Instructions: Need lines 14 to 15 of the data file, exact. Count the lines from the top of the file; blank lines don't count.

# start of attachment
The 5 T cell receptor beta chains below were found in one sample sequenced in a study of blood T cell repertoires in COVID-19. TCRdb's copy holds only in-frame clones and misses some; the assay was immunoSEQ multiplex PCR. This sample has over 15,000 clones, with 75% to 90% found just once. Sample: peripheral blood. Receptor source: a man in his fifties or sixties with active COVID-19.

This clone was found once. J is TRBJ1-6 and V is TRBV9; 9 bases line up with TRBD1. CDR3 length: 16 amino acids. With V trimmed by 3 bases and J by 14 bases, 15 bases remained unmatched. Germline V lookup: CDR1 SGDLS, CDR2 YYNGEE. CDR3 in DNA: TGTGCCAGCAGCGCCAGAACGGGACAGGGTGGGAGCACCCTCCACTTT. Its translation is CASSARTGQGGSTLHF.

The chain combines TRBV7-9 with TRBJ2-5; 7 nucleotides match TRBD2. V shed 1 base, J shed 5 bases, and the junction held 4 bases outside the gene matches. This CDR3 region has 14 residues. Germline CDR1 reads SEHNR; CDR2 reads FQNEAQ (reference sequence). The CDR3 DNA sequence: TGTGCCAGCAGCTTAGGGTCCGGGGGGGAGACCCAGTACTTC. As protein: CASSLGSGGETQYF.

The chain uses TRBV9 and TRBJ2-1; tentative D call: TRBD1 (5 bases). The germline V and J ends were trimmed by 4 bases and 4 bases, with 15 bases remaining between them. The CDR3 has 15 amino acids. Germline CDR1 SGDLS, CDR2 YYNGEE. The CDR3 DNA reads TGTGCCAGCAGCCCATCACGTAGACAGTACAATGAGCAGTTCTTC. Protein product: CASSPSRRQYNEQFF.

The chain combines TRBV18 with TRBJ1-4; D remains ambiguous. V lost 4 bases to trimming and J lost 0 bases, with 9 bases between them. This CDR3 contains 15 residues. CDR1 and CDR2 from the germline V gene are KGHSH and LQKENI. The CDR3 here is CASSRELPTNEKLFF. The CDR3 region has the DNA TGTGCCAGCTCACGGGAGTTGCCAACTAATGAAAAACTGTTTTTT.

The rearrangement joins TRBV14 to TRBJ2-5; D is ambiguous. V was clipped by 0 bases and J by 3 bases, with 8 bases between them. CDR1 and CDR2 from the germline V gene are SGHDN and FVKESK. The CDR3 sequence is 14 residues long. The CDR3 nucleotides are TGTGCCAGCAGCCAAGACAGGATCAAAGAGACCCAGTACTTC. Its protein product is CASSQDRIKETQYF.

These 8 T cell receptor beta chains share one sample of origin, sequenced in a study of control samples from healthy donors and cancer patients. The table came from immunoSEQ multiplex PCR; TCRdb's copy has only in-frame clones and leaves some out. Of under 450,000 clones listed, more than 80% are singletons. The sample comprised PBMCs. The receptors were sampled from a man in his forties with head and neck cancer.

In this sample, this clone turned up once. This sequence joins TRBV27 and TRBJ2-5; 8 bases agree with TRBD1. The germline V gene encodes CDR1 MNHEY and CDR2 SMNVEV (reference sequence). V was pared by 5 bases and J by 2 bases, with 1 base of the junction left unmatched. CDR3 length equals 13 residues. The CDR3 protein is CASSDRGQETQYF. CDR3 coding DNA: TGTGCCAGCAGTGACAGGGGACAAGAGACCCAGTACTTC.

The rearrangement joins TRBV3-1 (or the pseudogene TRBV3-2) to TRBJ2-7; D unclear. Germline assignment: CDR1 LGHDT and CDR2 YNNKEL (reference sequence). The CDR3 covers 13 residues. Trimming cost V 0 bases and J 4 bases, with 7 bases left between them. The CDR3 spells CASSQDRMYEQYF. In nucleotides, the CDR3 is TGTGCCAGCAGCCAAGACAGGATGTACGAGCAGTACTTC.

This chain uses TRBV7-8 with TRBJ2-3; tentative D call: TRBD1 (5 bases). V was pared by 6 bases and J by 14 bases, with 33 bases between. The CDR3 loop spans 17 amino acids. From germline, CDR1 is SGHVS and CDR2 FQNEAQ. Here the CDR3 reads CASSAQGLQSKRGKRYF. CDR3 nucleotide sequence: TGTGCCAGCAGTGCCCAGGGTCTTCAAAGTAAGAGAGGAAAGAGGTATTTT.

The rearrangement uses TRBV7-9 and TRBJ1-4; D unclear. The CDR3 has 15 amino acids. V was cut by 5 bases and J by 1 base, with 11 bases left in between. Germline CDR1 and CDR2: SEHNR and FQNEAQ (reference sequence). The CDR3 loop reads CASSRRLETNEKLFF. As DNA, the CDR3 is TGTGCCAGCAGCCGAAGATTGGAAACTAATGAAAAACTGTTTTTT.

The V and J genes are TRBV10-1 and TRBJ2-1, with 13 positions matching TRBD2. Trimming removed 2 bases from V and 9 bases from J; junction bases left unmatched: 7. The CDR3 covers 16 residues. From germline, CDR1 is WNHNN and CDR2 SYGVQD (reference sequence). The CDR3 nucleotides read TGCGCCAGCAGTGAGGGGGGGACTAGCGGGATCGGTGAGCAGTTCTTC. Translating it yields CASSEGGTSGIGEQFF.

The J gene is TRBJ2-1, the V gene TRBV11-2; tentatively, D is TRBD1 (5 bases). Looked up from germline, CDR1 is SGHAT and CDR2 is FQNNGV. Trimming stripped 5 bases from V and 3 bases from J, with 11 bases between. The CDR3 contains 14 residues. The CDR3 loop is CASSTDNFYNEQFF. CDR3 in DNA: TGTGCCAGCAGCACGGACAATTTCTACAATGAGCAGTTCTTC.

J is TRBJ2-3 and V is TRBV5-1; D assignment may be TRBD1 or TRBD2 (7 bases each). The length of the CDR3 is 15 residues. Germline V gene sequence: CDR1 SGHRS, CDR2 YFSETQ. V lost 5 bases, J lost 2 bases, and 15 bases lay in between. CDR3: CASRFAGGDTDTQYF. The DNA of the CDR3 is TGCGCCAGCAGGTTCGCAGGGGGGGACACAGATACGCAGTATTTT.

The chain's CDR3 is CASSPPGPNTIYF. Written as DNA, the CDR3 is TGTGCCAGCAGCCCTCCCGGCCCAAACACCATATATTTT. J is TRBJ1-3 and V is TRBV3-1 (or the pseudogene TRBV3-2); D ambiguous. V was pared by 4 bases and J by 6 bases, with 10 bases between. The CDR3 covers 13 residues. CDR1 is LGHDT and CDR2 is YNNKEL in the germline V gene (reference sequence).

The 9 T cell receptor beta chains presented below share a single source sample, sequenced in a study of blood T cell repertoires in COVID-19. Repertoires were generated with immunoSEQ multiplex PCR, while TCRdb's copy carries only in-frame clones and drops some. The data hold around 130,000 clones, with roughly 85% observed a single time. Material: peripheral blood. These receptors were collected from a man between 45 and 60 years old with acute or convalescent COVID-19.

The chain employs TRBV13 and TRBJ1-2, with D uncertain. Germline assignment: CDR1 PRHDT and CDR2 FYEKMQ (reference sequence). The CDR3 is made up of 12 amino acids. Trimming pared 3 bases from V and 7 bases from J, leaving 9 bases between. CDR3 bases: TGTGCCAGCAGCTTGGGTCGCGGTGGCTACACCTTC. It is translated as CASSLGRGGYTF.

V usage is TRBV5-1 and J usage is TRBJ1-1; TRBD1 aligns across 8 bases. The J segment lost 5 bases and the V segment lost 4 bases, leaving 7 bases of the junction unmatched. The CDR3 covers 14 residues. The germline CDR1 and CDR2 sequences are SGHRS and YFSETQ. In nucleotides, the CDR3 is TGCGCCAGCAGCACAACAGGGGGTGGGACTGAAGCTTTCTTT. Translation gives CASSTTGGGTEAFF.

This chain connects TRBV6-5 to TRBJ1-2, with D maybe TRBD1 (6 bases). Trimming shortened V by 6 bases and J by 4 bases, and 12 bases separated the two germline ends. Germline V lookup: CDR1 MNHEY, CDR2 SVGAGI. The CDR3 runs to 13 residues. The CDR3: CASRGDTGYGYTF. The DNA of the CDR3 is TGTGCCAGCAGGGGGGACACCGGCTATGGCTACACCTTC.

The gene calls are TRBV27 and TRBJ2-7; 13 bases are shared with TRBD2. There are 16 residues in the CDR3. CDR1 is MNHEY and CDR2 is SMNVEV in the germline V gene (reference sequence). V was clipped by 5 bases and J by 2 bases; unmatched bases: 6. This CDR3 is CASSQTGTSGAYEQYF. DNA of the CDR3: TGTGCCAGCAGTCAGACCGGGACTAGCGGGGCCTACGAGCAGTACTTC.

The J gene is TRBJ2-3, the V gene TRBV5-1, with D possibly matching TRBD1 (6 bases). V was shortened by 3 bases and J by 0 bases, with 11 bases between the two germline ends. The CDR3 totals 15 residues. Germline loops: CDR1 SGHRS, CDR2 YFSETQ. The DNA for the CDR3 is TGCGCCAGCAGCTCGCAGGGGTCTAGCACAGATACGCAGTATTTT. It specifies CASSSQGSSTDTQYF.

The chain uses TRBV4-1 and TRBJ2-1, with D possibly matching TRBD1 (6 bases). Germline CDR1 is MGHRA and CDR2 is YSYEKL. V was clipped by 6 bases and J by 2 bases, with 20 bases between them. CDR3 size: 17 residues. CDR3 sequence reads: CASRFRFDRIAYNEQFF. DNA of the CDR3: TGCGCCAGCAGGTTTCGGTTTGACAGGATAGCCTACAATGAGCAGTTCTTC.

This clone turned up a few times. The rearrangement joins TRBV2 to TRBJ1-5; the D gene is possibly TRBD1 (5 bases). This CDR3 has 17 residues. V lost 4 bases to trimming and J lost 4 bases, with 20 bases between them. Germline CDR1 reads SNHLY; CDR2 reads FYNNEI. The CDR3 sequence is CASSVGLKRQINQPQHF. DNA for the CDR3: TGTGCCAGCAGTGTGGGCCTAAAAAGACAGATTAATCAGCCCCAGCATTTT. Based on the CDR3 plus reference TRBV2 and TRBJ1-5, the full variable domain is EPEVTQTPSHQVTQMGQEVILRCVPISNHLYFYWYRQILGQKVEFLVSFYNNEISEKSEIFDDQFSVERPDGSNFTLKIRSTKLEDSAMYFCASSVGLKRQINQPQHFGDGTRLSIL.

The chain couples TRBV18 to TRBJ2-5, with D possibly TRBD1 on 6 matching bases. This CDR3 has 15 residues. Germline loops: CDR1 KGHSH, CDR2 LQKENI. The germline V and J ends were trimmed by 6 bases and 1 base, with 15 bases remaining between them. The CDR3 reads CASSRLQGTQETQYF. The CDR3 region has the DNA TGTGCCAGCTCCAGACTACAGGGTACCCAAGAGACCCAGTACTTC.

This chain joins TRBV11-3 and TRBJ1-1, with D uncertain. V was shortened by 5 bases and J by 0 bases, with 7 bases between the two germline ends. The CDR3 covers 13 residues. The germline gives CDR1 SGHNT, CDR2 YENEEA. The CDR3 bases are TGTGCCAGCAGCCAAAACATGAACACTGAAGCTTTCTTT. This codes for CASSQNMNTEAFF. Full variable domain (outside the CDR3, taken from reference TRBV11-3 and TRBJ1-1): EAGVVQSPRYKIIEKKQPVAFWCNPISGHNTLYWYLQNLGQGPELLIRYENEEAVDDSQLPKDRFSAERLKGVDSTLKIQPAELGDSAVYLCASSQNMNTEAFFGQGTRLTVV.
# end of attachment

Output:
J is TRBJ2-3 and V is TRBV5-1; D assignment may be TRBD1 or TRBD2 (7 bases each). The length of the CDR3 is 15 residues. Germline V gene sequence: CDR1 SGHRS, CDR2 YFSETQ. V lost 5 bases, J lost 2 bases, and 15 bases lay in between. CDR3: CASRFAGGDTDTQYF. The DNA of the CDR3 is TGCGCCAGCAGGTTCGCAGGGGGGGACACAGATACGCAGTATTTT.

The chain's CDR3 is CASSPPGPNTIYF. Written as DNA, the CDR3 is TGTGCCAGCAGCCCTCCCGGCCCAAACACCATATATTTT. J is TRBJ1-3 and V is TRBV3-1 (or the pseudogene TRBV3-2); D ambiguous. V was pared by 4 bases and J by 6 bases, with 10 bases between. The CDR3 covers 13 residues. CDR1 is LGHDT and CDR2 is YNNKEL in the germline V gene (reference sequence).